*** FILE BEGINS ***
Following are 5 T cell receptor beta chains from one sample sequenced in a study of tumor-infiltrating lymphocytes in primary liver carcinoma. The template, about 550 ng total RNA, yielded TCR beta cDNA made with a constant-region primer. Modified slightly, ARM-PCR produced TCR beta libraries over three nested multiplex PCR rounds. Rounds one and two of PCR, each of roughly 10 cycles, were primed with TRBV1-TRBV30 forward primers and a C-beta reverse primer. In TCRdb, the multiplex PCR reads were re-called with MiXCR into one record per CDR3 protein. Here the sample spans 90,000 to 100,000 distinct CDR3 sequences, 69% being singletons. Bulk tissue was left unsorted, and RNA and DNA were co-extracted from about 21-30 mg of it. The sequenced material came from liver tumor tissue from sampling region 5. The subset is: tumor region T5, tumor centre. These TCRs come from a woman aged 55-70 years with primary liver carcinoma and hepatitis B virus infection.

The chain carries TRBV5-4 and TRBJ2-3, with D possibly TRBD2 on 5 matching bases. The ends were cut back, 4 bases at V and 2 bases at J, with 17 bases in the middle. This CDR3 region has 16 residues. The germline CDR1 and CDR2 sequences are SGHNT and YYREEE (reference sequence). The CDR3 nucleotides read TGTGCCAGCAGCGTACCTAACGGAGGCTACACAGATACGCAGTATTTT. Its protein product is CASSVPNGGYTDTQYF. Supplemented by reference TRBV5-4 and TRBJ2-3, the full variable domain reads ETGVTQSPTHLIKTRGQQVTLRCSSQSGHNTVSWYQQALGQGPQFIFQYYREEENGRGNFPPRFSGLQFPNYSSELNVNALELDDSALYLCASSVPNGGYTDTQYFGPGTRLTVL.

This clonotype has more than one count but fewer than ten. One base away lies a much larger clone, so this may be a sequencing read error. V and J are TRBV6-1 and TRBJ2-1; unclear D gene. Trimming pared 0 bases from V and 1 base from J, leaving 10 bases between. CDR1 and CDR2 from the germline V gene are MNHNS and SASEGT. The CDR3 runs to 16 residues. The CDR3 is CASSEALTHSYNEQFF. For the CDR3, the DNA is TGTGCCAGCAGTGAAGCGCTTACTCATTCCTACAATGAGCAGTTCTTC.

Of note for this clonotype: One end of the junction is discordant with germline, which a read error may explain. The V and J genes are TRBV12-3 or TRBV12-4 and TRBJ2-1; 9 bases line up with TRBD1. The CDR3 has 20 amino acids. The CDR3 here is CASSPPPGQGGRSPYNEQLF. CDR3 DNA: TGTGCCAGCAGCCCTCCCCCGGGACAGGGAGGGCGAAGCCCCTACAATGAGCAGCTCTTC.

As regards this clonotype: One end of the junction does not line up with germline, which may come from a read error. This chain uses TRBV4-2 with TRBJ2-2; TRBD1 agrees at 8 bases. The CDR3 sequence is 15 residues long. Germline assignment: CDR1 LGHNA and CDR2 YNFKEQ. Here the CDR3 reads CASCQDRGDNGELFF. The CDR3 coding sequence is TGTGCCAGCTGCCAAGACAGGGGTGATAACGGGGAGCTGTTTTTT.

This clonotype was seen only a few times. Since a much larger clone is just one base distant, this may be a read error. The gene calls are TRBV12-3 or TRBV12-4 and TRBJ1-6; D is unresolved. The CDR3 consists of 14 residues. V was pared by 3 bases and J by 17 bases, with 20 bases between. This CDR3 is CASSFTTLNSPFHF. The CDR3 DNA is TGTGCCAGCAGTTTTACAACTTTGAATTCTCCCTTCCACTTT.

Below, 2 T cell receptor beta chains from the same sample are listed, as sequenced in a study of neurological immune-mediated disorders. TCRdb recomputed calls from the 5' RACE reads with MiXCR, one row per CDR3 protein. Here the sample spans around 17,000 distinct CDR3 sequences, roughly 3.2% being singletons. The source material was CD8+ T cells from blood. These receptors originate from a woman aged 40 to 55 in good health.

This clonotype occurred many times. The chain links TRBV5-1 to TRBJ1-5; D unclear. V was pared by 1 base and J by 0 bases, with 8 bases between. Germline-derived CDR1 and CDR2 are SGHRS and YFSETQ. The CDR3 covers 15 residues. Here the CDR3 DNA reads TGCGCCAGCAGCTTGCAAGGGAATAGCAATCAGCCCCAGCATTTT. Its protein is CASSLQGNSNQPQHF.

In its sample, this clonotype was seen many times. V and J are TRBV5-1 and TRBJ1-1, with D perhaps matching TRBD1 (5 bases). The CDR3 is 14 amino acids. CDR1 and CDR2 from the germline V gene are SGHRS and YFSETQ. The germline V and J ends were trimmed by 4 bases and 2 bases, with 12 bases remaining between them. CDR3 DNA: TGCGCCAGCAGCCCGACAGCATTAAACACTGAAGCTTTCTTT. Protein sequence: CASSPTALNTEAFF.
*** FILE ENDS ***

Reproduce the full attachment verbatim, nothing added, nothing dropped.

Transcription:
Following are 5 T cell receptor beta chains from one sample sequenced in a study of tumor-infiltrating lymphocytes in primary liver carcinoma. The template, about 550 ng total RNA, yielded TCR beta cDNA made with a constant-region primer. Modified slightly, ARM-PCR produced TCR beta libraries over three nested multiplex PCR rounds. Rounds one and two of PCR, each of roughly 10 cycles, were primed with TRBV1-TRBV30 forward primers and a C-beta reverse primer. In TCRdb, the multiplex PCR reads were re-called with MiXCR into one record per CDR3 protein. Here the sample spans 90,000 to 100,000 distinct CDR3 sequences, 69% being singletons. Bulk tissue was left unsorted, and RNA and DNA were co-extracted from about 21-30 mg of it. The sequenced material came from liver tumor tissue from sampling region 5. The subset is: tumor region T5, tumor centre. These TCRs come from a woman aged 55-70 years with primary liver carcinoma and hepatitis B virus infection.

The chain carries TRBV5-4 and TRBJ2-3, with D possibly TRBD2 on 5 matching bases. The ends were cut back, 4 bases at V and 2 bases at J, with 17 bases in the middle. This CDR3 region has 16 residues. The germline CDR1 and CDR2 sequences are SGHNT and YYREEE (reference sequence). The CDR3 nucleotides read TGTGCCAGCAGCGTACCTAACGGAGGCTACACAGATACGCAGTATTTT. Its protein product is CASSVPNGGYTDTQYF. Supplemented by reference TRBV5-4 and TRBJ2-3, the full variable domain reads ETGVTQSPTHLIKTRGQQVTLRCSSQSGHNTVSWYQQALGQGPQFIFQYYREEENGRGNFPPRFSGLQFPNYSSELNVNALELDDSALYLCASSVPNGGYTDTQYFGPGTRLTVL.

This clonotype has more than one count but fewer than ten. One base away lies a much larger clone, so this may be a sequencing read error. V and J are TRBV6-1 and TRBJ2-1; unclear D gene. Trimming pared 0 bases from V and 1 base from J, leaving 10 bases between. CDR1 and CDR2 from the germline V gene are MNHNS and SASEGT. The CDR3 runs to 16 residues. The CDR3 is CASSEALTHSYNEQFF. For the CDR3, the DNA is TGTGCCAGCAGTGAAGCGCTTACTCATTCCTACAATGAGCAGTTCTTC.

Of note for this clonotype: One end of the junction is discordant with germline, which a read error may explain. The V and J genes are TRBV12-3 or TRBV12-4 and TRBJ2-1; 9 bases line up with TRBD1. The CDR3 has 20 amino acids. The CDR3 here is CASSPPPGQGGRSPYNEQLF. CDR3 DNA: TGTGCCAGCAGCCCTCCCCCGGGACAGGGAGGGCGAAGCCCCTACAATGAGCAGCTCTTC.

As regards this clonotype: One end of the junction does not line up with germline, which may come from a read error. This chain uses TRBV4-2 with TRBJ2-2; TRBD1 agrees at 8 bases. The CDR3 sequence is 15 residues long. Germline assignment: CDR1 LGHNA and CDR2 YNFKEQ. Here the CDR3 reads CASCQDRGDNGELFF. The CDR3 coding sequence is TGTGCCAGCTGCCAAGACAGGGGTGATAACGGGGAGCTGTTTTTT.

This clonotype was seen only a few times. Since a much larger clone is just one base distant, this may be a read error. The gene calls are TRBV12-3 or TRBV12-4 and TRBJ1-6; D is unresolved. The CDR3 consists of 14 residues. V was pared by 3 bases and J by 17 bases, with 20 bases between. This CDR3 is CASSFTTLNSPFHF. The CDR3 DNA is TGTGCCAGCAGTTTTACAACTTTGAATTCTCCCTTCCACTTT.

Below, 2 T cell receptor beta chains from the same sample are listed, as sequenced in a study of neurological immune-mediated disorders. TCRdb recomputed calls from the 5' RACE reads with MiXCR, one row per CDR3 protein. Here the sample spans around 17,000 distinct CDR3 sequences, roughly 3.2% being singletons. The source material was CD8+ T cells from blood. These receptors originate from a woman aged 40 to 55 in good health.

This clonotype occurred many times. The chain links TRBV5-1 to TRBJ1-5; D unclear. V was pared by 1 base and J by 0 bases, with 8 bases between. Germline-derived CDR1 and CDR2 are SGHRS and YFSETQ. The CDR3 covers 15 residues. Here the CDR3 DNA reads TGCGCCAGCAGCTTGCAAGGGAATAGCAATCAGCCCCAGCATTTT. Its protein is CASSLQGNSNQPQHF.

In its sample, this clonotype was seen many times. V and J are TRBV5-1 and TRBJ1-1, with D perhaps matching TRBD1 (5 bases). The CDR3 is 14 amino acids. CDR1 and CDR2 from the germline V gene are SGHRS and YFSETQ. The germline V and J ends were trimmed by 4 bases and 2 bases, with 12 bases remaining between them. CDR3 DNA: TGCGCCAGCAGCCCGACAGCATTAAACACTGAAGCTTTCTTT. Protein sequence: CASSPTALNTEAFF.